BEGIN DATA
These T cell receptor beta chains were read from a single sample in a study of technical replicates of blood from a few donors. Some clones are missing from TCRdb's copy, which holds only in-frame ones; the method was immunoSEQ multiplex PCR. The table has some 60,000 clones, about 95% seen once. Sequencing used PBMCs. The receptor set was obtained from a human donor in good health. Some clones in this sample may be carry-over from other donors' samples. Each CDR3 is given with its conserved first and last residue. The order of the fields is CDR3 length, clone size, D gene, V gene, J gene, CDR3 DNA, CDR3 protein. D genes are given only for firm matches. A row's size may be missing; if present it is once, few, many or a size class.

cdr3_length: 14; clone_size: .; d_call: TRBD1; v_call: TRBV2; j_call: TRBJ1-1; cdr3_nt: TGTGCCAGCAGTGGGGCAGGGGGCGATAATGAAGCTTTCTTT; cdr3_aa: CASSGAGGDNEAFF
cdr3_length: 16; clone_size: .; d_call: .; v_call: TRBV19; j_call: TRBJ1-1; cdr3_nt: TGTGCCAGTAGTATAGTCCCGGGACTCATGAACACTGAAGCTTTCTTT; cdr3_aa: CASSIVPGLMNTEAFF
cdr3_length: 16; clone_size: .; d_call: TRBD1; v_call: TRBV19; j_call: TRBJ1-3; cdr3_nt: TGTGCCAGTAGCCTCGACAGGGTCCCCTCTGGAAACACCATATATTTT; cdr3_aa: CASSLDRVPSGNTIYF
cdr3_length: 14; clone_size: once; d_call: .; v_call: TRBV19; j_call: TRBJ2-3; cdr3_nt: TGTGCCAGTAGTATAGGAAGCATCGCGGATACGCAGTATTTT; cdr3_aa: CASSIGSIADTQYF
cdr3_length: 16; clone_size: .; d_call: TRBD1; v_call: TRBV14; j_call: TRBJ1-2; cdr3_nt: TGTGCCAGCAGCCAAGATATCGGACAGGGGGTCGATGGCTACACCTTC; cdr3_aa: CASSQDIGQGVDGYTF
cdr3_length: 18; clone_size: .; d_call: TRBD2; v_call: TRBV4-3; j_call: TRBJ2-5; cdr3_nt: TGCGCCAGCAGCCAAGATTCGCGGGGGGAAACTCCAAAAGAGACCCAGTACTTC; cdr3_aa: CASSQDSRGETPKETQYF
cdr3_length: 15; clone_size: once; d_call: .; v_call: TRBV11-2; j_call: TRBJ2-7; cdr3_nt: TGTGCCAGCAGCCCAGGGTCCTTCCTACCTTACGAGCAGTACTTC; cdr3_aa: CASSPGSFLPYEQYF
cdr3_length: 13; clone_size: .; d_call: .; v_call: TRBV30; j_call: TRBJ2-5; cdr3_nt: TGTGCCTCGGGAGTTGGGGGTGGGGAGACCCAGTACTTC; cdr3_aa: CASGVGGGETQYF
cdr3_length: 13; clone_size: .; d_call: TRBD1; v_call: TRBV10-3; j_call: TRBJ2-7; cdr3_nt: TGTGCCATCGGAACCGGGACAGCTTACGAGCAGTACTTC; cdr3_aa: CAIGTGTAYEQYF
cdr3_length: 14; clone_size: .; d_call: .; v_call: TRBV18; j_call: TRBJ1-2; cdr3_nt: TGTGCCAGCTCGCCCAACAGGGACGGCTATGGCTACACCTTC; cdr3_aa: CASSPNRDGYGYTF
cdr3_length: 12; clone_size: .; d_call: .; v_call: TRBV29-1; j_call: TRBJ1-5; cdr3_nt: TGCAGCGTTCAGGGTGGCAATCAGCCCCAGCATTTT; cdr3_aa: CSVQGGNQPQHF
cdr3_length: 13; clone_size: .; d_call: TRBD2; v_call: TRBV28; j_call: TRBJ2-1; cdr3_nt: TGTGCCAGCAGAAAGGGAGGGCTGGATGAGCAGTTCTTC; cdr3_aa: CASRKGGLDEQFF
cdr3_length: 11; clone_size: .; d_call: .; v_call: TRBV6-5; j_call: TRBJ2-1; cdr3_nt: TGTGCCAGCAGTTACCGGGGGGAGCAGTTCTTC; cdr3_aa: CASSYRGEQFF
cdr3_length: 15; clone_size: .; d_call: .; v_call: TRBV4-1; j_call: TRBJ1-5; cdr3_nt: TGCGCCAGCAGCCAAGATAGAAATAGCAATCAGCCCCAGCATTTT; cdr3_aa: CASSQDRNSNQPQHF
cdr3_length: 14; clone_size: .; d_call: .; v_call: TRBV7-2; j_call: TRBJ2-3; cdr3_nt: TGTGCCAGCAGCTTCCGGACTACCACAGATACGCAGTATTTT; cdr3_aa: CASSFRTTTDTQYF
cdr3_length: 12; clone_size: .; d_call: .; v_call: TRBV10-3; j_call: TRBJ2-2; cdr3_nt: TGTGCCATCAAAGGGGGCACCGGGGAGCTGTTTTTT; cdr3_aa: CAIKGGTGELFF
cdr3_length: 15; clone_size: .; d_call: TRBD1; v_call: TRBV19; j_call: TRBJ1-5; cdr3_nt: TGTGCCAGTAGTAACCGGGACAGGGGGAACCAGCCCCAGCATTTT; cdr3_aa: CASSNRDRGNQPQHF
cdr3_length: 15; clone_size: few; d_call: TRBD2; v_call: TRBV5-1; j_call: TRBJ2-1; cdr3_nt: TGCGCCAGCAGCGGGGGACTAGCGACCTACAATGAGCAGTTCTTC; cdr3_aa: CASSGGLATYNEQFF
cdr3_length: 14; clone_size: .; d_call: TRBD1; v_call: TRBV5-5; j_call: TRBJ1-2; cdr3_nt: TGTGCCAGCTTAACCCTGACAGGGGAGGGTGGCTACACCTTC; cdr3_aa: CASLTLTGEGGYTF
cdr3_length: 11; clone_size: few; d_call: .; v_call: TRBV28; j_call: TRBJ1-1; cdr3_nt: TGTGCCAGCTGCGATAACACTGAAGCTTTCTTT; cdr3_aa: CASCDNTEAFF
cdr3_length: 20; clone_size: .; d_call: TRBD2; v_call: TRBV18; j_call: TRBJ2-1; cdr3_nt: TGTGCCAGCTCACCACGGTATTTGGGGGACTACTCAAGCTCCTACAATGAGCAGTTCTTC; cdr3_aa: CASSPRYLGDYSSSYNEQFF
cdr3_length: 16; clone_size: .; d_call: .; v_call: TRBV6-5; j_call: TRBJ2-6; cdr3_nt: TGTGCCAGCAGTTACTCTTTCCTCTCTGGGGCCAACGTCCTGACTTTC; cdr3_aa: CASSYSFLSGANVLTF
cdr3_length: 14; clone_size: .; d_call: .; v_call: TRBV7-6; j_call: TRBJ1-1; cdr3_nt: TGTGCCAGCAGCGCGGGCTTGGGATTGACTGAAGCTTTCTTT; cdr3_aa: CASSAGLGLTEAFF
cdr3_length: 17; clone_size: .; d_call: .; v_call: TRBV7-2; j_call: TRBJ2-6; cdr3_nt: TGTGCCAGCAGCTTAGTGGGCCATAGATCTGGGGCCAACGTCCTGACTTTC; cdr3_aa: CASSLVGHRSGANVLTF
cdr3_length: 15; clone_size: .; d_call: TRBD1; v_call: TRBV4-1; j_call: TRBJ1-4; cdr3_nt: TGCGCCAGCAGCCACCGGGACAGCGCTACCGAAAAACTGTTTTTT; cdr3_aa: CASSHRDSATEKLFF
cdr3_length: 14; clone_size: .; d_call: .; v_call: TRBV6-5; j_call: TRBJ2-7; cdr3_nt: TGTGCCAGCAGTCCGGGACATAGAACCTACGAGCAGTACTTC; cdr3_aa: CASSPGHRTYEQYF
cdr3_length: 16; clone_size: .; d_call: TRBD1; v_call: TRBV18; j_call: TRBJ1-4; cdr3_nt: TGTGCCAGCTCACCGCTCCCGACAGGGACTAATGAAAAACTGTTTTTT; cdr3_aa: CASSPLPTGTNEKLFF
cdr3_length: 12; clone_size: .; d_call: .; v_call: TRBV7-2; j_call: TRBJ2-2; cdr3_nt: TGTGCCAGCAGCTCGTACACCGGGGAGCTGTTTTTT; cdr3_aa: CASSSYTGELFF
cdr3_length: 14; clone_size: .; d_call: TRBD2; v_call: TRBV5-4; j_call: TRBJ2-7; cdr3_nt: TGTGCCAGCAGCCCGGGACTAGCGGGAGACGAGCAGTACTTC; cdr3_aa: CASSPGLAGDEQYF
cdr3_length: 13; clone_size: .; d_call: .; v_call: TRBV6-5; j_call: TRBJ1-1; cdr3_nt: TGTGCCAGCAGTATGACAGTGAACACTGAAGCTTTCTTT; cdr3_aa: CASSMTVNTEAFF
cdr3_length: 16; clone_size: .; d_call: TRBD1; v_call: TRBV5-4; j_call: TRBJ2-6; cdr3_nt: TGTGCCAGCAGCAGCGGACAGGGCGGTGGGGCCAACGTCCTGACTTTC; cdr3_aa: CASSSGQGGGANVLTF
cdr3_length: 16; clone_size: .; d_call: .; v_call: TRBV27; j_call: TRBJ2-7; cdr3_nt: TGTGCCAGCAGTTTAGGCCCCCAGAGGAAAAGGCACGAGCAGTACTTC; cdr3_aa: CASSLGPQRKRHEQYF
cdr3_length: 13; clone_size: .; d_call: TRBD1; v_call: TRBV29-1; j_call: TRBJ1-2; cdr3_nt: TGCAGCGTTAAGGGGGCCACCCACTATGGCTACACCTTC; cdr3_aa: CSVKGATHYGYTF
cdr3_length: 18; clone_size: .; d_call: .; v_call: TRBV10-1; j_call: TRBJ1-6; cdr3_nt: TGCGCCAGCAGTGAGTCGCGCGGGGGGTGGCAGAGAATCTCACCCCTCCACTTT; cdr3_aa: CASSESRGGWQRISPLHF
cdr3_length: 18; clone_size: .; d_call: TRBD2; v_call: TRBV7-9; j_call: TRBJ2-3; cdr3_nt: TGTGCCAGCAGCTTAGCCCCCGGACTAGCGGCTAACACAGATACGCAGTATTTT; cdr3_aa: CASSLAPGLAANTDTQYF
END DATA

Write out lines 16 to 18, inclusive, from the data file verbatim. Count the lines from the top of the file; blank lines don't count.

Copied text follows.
cdr3_length: 14; clone_size: .; d_call: .; v_call: TRBV7-2; j_call: TRBJ2-3; cdr3_nt: TGTGCCAGCAGCTTCCGGACTACCACAGATACGCAGTATTTT; cdr3_aa: CASSFRTTTDTQYF
cdr3_length: 12; clone_size: .; d_call: .; v_call: TRBV10-3; j_call: TRBJ2-2; cdr3_nt: TGTGCCATCAAAGGGGGCACCGGGGAGCTGTTTTTT; cdr3_aa: CAIKGGTGELFF
cdr3_length: 15; clone_size: .; d_call: TRBD1; v_call: TRBV19; j_call: TRBJ1-5; cdr3_nt: TGTGCCAGTAGTAACCGGGACAGGGGGAACCAGCCCCAGCATTTT; cdr3_aa: CASSNRDRGNQPQHF